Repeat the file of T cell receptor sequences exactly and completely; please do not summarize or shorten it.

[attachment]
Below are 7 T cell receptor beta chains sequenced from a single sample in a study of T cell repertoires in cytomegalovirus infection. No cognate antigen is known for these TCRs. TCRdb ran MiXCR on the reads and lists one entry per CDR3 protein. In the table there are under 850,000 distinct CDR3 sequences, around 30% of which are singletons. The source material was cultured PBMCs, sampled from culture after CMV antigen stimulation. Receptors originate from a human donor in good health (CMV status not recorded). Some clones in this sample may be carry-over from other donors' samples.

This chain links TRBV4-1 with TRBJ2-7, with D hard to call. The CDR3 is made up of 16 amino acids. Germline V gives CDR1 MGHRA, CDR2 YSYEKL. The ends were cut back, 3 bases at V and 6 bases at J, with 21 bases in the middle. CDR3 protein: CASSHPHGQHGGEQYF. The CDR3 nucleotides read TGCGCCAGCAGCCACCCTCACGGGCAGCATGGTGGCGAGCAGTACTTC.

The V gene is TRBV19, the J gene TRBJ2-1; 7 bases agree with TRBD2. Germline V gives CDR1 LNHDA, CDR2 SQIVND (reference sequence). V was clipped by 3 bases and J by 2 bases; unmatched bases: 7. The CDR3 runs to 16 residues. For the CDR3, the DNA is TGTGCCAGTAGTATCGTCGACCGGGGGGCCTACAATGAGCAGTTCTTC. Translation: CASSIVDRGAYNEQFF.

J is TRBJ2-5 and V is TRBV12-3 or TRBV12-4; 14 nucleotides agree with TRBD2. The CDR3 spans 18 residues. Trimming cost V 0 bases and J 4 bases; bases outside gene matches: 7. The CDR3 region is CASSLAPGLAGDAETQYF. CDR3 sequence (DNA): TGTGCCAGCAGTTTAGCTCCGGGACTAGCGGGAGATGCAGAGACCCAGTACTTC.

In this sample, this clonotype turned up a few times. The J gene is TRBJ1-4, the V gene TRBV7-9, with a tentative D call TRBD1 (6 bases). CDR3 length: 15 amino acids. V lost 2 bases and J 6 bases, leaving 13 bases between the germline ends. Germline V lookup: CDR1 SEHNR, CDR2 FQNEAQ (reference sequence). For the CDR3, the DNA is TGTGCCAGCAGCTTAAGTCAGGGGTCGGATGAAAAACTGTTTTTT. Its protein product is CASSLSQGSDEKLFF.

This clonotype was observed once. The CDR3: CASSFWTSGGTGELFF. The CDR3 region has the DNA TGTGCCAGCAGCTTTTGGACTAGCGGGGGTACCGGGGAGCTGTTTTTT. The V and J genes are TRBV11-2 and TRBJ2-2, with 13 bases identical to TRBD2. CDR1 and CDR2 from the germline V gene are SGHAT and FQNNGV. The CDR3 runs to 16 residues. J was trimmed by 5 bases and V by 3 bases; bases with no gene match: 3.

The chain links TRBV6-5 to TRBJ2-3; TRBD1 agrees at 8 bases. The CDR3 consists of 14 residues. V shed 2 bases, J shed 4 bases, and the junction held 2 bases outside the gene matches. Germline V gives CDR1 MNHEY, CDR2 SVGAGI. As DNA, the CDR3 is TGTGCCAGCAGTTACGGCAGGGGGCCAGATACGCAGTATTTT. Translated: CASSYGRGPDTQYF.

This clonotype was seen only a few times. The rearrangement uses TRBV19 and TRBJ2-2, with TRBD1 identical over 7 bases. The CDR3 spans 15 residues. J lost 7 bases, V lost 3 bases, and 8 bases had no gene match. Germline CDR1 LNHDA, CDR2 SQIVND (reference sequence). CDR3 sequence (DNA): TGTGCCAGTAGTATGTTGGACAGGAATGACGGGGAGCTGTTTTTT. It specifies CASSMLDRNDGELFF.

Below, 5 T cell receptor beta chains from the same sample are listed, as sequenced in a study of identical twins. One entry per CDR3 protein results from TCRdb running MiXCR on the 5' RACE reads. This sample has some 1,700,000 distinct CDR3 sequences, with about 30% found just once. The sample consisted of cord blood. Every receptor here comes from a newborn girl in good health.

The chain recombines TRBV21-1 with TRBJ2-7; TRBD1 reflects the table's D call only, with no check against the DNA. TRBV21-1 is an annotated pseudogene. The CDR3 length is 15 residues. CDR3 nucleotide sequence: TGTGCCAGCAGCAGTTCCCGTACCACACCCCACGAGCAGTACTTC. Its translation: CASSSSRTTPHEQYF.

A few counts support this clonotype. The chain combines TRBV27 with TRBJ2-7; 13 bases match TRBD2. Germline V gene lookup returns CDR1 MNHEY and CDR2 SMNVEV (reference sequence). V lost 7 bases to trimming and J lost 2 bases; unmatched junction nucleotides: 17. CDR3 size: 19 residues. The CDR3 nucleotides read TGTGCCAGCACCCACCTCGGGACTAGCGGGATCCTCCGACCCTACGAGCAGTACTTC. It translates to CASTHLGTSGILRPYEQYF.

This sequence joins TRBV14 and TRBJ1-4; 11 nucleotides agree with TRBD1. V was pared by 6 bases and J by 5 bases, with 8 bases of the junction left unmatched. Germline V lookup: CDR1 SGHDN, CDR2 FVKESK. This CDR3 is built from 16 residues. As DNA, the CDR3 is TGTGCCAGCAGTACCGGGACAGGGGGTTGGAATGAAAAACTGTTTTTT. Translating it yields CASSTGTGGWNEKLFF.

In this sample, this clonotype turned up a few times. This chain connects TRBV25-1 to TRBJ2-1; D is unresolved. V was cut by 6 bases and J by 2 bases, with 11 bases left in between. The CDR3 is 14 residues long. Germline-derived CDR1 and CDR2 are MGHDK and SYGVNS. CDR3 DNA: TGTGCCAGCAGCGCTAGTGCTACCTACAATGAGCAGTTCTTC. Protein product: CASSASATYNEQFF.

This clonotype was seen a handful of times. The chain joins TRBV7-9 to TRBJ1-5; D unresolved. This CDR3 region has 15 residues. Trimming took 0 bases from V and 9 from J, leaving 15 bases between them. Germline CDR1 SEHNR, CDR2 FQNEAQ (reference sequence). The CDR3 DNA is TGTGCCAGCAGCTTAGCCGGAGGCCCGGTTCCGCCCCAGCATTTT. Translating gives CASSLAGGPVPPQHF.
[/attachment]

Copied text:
Below are 7 T cell receptor beta chains sequenced from a single sample in a study of T cell repertoires in cytomegalovirus infection. No cognate antigen is known for these TCRs. TCRdb ran MiXCR on the reads and lists one entry per CDR3 protein. In the table there are under 850,000 distinct CDR3 sequences, around 30% of which are singletons. The source material was cultured PBMCs, sampled from culture after CMV antigen stimulation. Receptors originate from a human donor in good health (CMV status not recorded). Some clones in this sample may be carry-over from other donors' samples.

This chain links TRBV4-1 with TRBJ2-7, with D hard to call. The CDR3 is made up of 16 amino acids. Germline V gives CDR1 MGHRA, CDR2 YSYEKL. The ends were cut back, 3 bases at V and 6 bases at J, with 21 bases in the middle. CDR3 protein: CASSHPHGQHGGEQYF. The CDR3 nucleotides read TGCGCCAGCAGCCACCCTCACGGGCAGCATGGTGGCGAGCAGTACTTC.

The V gene is TRBV19, the J gene TRBJ2-1; 7 bases agree with TRBD2. Germline V gives CDR1 LNHDA, CDR2 SQIVND (reference sequence). V was clipped by 3 bases and J by 2 bases; unmatched bases: 7. The CDR3 runs to 16 residues. For the CDR3, the DNA is TGTGCCAGTAGTATCGTCGACCGGGGGGCCTACAATGAGCAGTTCTTC. Translation: CASSIVDRGAYNEQFF.

J is TRBJ2-5 and V is TRBV12-3 or TRBV12-4; 14 nucleotides agree with TRBD2. The CDR3 spans 18 residues. Trimming cost V 0 bases and J 4 bases; bases outside gene matches: 7. The CDR3 region is CASSLAPGLAGDAETQYF. CDR3 sequence (DNA): TGTGCCAGCAGTTTAGCTCCGGGACTAGCGGGAGATGCAGAGACCCAGTACTTC.

In this sample, this clonotype turned up a few times. The J gene is TRBJ1-4, the V gene TRBV7-9, with a tentative D call TRBD1 (6 bases). CDR3 length: 15 amino acids. V lost 2 bases and J 6 bases, leaving 13 bases between the germline ends. Germline V lookup: CDR1 SEHNR, CDR2 FQNEAQ (reference sequence). For the CDR3, the DNA is TGTGCCAGCAGCTTAAGTCAGGGGTCGGATGAAAAACTGTTTTTT. Its protein product is CASSLSQGSDEKLFF.

This clonotype was observed once. The CDR3: CASSFWTSGGTGELFF. The CDR3 region has the DNA TGTGCCAGCAGCTTTTGGACTAGCGGGGGTACCGGGGAGCTGTTTTTT. The V and J genes are TRBV11-2 and TRBJ2-2, with 13 bases identical to TRBD2. CDR1 and CDR2 from the germline V gene are SGHAT and FQNNGV. The CDR3 runs to 16 residues. J was trimmed by 5 bases and V by 3 bases; bases with no gene match: 3.

The chain links TRBV6-5 to TRBJ2-3; TRBD1 agrees at 8 bases. The CDR3 consists of 14 residues. V shed 2 bases, J shed 4 bases, and the junction held 2 bases outside the gene matches. Germline V gives CDR1 MNHEY, CDR2 SVGAGI. As DNA, the CDR3 is TGTGCCAGCAGTTACGGCAGGGGGCCAGATACGCAGTATTTT. Translated: CASSYGRGPDTQYF.

This clonotype was seen only a few times. The rearrangement uses TRBV19 and TRBJ2-2, with TRBD1 identical over 7 bases. The CDR3 spans 15 residues. J lost 7 bases, V lost 3 bases, and 8 bases had no gene match. Germline CDR1 LNHDA, CDR2 SQIVND (reference sequence). CDR3 sequence (DNA): TGTGCCAGTAGTATGTTGGACAGGAATGACGGGGAGCTGTTTTTT. It specifies CASSMLDRNDGELFF.

Below, 5 T cell receptor beta chains from the same sample are listed, as sequenced in a study of identical twins. One entry per CDR3 protein results from TCRdb running MiXCR on the 5' RACE reads. This sample has some 1,700,000 distinct CDR3 sequences, with about 30% found just once. The sample consisted of cord blood. Every receptor here comes from a newborn girl in good health.

The chain recombines TRBV21-1 with TRBJ2-7; TRBD1 reflects the table's D call only, with no check against the DNA. TRBV21-1 is an annotated pseudogene. The CDR3 length is 15 residues. CDR3 nucleotide sequence: TGTGCCAGCAGCAGTTCCCGTACCACACCCCACGAGCAGTACTTC. Its translation: CASSSSRTTPHEQYF.

A few counts support this clonotype. The chain combines TRBV27 with TRBJ2-7; 13 bases match TRBD2. Germline V gene lookup returns CDR1 MNHEY and CDR2 SMNVEV (reference sequence). V lost 7 bases to trimming and J lost 2 bases; unmatched junction nucleotides: 17. CDR3 size: 19 residues. The CDR3 nucleotides read TGTGCCAGCACCCACCTCGGGACTAGCGGGATCCTCCGACCCTACGAGCAGTACTTC. It translates to CASTHLGTSGILRPYEQYF.

This sequence joins TRBV14 and TRBJ1-4; 11 nucleotides agree with TRBD1. V was pared by 6 bases and J by 5 bases, with 8 bases of the junction left unmatched. Germline V lookup: CDR1 SGHDN, CDR2 FVKESK. This CDR3 is built from 16 residues. As DNA, the CDR3 is TGTGCCAGCAGTACCGGGACAGGGGGTTGGAATGAAAAACTGTTTTTT. Translating it yields CASSTGTGGWNEKLFF.

In this sample, this clonotype turned up a few times. This chain connects TRBV25-1 to TRBJ2-1; D is unresolved. V was cut by 6 bases and J by 2 bases, with 11 bases left in between. The CDR3 is 14 residues long. Germline-derived CDR1 and CDR2 are MGHDK and SYGVNS. CDR3 DNA: TGTGCCAGCAGCGCTAGTGCTACCTACAATGAGCAGTTCTTC. Protein product: CASSASATYNEQFF.

This clonotype was seen a handful of times. The chain joins TRBV7-9 to TRBJ1-5; D unresolved. This CDR3 region has 15 residues. Trimming took 0 bases from V and 9 from J, leaving 15 bases between them. Germline CDR1 SEHNR, CDR2 FQNEAQ (reference sequence). The CDR3 DNA is TGTGCCAGCAGCTTAGCCGGAGGCCCGGTTCCGCCCCAGCATTTT. Translating gives CASSLAGGPVPPQHF.